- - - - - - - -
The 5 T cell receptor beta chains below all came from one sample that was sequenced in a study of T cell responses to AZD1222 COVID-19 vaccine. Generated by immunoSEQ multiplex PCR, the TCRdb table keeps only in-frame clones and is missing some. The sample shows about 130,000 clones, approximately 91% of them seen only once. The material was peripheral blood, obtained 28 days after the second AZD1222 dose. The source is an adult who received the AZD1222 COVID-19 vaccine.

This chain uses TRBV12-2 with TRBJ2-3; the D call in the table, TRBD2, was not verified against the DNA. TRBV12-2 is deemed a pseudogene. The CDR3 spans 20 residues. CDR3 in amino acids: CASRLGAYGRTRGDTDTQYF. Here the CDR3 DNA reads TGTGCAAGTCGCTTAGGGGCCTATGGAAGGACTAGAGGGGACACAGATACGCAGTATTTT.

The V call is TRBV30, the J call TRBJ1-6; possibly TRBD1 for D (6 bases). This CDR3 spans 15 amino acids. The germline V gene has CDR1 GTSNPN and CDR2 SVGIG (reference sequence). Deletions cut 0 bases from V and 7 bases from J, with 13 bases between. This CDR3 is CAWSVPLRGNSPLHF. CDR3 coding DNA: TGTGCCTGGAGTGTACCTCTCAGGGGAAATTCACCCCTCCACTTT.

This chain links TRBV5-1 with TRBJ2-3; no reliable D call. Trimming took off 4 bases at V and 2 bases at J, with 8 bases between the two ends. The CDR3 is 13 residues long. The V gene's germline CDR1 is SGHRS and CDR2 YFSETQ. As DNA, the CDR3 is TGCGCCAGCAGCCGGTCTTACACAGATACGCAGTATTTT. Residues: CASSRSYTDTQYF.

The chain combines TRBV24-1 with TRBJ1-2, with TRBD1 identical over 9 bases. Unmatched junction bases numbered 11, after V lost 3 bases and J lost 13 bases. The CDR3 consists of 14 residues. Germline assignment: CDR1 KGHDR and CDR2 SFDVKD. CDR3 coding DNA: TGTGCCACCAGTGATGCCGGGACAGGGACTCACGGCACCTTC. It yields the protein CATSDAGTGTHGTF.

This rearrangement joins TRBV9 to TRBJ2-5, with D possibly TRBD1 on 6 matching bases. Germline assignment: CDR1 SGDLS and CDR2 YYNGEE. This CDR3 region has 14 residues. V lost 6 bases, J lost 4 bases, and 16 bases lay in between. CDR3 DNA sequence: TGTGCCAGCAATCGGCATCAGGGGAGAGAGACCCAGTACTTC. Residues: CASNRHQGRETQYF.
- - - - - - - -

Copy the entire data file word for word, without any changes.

The 5 T cell receptor beta chains below all came from one sample that was sequenced in a study of T cell responses to AZD1222 COVID-19 vaccine. Generated by immunoSEQ multiplex PCR, the TCRdb table keeps only in-frame clones and is missing some. The sample shows about 130,000 clones, approximately 91% of them seen only once. The material was peripheral blood, obtained 28 days after the second AZD1222 dose. The source is an adult who received the AZD1222 COVID-19 vaccine.

This chain uses TRBV12-2 with TRBJ2-3; the D call in the table, TRBD2, was not verified against the DNA. TRBV12-2 is deemed a pseudogene. The CDR3 spans 20 residues. CDR3 in amino acids: CASRLGAYGRTRGDTDTQYF. Here the CDR3 DNA reads TGTGCAAGTCGCTTAGGGGCCTATGGAAGGACTAGAGGGGACACAGATACGCAGTATTTT.

The V call is TRBV30, the J call TRBJ1-6; possibly TRBD1 for D (6 bases). This CDR3 spans 15 amino acids. The germline V gene has CDR1 GTSNPN and CDR2 SVGIG (reference sequence). Deletions cut 0 bases from V and 7 bases from J, with 13 bases between. This CDR3 is CAWSVPLRGNSPLHF. CDR3 coding DNA: TGTGCCTGGAGTGTACCTCTCAGGGGAAATTCACCCCTCCACTTT.

This chain links TRBV5-1 with TRBJ2-3; no reliable D call. Trimming took off 4 bases at V and 2 bases at J, with 8 bases between the two ends. The CDR3 is 13 residues long. The V gene's germline CDR1 is SGHRS and CDR2 YFSETQ. As DNA, the CDR3 is TGCGCCAGCAGCCGGTCTTACACAGATACGCAGTATTTT. Residues: CASSRSYTDTQYF.

The chain combines TRBV24-1 with TRBJ1-2, with TRBD1 identical over 9 bases. Unmatched junction bases numbered 11, after V lost 3 bases and J lost 13 bases. The CDR3 consists of 14 residues. Germline assignment: CDR1 KGHDR and CDR2 SFDVKD. CDR3 coding DNA: TGTGCCACCAGTGATGCCGGGACAGGGACTCACGGCACCTTC. It yields the protein CATSDAGTGTHGTF.

This rearrangement joins TRBV9 to TRBJ2-5, with D possibly TRBD1 on 6 matching bases. Germline assignment: CDR1 SGDLS and CDR2 YYNGEE. This CDR3 region has 14 residues. V lost 6 bases, J lost 4 bases, and 16 bases lay in between. CDR3 DNA sequence: TGTGCCAGCAATCGGCATCAGGGGAGAGAGACCCAGTACTTC. Residues: CASNRHQGRETQYF.